Indonesia has rolled out an e-voting pilot project in Jembrana Regency, Bali. To date, there have been 20 successful village head elections done through e-voting, and the electronic system has been able to reduce the election budget by 40 per cent. Although the legal basis of e-voting was granted by Indonesia’s Constitutional Court in 2010, national implementation still faces obstacles.
One reason why Indonesia is unable to adopt e-voting is the sluggish progress in creating a nation-wide integrated citizenship database. While India has been successful in establishing an integrated citizen database, Indonesia’s database remains un-integrated despite efforts to issue electronic identity cards (e-KTP). This was largely evident in the case of database disparity between the Ministry of Home Affairs and the Election Commission, with a glaring difference of three million eligible voters. An integrated database would ease the voting process by eliminating the possibility of double-voting.
Another reason that hampers Indonesia’s readiness to implement e-voting is that its efficacy relies on several other factors that first have to be addressed. These include enhancing the Election Commission’s skills to set up and maintain the e-voting technology, building voters’ awareness of e-voting platforms and technological literacy, as well as providing a stronger legal basis through e-voting stipulation within the Election Law.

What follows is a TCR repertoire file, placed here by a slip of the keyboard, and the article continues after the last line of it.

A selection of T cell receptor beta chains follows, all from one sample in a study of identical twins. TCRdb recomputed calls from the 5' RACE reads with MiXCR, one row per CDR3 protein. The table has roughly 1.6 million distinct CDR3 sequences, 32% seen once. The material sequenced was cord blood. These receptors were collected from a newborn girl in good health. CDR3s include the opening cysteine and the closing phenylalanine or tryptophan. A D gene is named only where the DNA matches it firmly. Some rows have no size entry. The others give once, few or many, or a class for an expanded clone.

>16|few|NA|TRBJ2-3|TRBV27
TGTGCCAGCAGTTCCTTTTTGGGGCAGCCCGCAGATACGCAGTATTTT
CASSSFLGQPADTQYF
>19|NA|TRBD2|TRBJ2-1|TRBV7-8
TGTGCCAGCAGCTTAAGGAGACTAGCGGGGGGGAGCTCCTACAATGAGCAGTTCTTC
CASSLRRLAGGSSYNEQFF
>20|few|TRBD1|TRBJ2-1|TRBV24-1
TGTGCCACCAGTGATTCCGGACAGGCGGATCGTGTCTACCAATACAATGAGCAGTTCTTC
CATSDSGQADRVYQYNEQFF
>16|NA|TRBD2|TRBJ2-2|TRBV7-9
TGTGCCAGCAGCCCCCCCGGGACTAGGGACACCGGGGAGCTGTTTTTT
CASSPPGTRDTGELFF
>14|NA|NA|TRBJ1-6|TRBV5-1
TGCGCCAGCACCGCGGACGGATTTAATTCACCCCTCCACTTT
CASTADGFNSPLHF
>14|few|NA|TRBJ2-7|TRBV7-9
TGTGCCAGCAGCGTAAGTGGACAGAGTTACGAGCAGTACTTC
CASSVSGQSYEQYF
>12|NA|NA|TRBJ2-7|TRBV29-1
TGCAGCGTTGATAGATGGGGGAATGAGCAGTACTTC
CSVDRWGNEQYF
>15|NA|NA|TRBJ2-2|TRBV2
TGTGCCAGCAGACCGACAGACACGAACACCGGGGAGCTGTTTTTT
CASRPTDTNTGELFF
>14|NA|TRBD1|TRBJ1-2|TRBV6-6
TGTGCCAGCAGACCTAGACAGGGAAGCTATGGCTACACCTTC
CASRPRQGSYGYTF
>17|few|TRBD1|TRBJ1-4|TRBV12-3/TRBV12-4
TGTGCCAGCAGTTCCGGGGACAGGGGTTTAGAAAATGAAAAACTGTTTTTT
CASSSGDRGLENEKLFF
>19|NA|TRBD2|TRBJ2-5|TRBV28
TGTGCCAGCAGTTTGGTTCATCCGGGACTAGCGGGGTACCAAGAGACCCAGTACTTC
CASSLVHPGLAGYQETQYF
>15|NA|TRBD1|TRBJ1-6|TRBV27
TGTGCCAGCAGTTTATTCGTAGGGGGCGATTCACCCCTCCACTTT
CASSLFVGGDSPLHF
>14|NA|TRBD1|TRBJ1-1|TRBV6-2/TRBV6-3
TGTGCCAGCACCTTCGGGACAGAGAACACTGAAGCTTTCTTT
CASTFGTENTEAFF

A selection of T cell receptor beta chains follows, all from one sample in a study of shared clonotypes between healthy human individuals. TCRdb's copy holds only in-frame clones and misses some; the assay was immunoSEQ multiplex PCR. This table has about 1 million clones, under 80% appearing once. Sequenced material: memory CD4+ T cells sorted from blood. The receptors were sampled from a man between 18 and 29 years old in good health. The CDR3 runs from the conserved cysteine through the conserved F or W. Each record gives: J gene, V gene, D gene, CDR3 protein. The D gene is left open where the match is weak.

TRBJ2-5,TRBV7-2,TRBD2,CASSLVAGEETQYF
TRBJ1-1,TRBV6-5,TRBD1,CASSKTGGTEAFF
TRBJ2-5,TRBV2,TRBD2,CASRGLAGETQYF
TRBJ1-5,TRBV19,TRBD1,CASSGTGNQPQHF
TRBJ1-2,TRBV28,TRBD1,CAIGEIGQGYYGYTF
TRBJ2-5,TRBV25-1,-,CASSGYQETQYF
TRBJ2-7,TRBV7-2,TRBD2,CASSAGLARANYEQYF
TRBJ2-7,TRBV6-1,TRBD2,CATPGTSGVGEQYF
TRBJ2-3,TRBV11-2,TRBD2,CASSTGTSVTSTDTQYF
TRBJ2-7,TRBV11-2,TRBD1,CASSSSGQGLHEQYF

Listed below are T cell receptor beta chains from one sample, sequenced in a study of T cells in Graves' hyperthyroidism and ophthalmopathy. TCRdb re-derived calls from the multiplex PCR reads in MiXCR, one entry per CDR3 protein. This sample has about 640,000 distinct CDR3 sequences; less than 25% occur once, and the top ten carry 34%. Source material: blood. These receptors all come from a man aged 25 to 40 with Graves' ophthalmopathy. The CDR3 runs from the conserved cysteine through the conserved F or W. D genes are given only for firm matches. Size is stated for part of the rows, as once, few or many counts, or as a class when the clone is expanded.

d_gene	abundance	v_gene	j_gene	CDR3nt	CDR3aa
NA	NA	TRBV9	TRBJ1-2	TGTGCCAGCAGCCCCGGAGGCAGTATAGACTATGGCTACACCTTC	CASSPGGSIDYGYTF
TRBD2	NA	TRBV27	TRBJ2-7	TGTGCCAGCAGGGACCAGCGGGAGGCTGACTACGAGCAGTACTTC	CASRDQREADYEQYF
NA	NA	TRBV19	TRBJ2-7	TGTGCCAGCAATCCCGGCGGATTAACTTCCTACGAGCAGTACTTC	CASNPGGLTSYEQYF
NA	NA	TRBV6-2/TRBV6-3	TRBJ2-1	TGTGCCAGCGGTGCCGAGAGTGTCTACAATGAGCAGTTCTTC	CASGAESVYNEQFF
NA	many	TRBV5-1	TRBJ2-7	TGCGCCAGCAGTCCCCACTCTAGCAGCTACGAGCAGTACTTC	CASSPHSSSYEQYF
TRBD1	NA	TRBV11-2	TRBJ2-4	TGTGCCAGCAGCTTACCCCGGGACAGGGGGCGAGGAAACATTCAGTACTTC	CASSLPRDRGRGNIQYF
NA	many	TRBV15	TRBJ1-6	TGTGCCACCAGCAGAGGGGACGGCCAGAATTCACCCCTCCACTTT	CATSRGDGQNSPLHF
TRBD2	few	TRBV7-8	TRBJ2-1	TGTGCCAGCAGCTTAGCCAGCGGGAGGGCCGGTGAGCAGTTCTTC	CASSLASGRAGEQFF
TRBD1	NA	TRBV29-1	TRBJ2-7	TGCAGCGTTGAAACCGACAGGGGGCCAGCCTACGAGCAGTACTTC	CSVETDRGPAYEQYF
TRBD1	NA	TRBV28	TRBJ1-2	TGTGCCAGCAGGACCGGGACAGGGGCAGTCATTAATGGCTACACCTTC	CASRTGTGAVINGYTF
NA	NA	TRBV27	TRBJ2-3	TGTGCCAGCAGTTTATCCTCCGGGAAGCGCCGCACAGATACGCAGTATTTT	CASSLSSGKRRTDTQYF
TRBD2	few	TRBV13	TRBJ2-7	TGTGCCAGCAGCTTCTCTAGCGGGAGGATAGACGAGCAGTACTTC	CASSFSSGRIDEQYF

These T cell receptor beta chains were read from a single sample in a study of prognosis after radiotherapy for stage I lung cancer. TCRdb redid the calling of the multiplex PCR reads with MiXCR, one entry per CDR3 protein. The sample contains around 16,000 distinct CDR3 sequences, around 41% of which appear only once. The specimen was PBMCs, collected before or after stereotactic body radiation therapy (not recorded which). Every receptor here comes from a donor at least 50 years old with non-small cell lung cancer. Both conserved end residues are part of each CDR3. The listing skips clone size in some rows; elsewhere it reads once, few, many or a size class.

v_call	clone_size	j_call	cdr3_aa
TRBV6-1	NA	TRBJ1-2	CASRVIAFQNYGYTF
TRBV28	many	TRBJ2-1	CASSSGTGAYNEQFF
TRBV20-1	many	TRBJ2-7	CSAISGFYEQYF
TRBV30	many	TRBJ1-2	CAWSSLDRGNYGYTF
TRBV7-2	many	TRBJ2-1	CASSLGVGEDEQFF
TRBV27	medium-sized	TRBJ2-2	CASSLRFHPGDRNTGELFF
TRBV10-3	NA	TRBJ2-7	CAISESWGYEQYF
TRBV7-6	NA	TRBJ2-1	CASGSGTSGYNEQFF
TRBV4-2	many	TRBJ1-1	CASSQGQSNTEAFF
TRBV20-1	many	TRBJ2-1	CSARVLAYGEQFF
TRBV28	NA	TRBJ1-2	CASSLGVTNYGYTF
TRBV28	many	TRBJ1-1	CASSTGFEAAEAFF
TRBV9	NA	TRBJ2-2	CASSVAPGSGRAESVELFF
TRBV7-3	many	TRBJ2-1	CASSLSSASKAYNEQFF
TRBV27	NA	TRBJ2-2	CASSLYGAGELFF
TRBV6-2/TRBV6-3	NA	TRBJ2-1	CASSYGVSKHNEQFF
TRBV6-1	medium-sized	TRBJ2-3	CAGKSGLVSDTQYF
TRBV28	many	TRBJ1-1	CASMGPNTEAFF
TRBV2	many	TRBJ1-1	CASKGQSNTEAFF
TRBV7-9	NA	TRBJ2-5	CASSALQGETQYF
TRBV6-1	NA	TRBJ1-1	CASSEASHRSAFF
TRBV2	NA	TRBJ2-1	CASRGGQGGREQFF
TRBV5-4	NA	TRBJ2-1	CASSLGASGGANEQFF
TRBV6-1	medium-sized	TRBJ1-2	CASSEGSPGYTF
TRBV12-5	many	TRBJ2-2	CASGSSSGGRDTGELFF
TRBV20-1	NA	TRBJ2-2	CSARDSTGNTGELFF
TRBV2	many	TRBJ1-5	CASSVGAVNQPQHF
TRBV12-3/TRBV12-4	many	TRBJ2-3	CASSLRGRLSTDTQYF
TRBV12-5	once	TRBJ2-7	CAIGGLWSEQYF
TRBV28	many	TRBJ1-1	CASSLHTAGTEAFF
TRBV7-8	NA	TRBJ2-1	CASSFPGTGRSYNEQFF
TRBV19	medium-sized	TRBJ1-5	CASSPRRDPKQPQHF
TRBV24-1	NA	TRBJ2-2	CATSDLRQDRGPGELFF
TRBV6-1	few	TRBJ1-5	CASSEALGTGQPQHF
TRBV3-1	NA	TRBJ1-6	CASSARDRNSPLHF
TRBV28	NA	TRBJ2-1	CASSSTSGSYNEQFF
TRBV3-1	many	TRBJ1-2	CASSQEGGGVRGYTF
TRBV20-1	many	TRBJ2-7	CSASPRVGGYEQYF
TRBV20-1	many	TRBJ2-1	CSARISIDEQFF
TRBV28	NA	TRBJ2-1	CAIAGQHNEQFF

Indonesia could learn from India in addressing elements that could impede the success of e-voting. These include the disparity in urban-rural literacy levels and the deficiency in electricity infrastructure. India also constantly upgrades its voting machine’s software and verification method to reduce election fraud.
India’s continuous efforts to innovate have been noted by other countries, including Nepal, Bhutan and Namibia which recently procured Indian-made EVMs. Indonesia has a long way to catch up with India in terms of e-voting platforms. However, with strong determination, a positive mindset and a willingness to learn from others, potential exists to improve the country’s election processes.
Fitri Bintang Timur is an Associate Research Fellow and Keoni Indrabayu Marzuki is a Research Associate at the S. Rajaratnam School of International Studies (RSIS), Nanyang Technological University.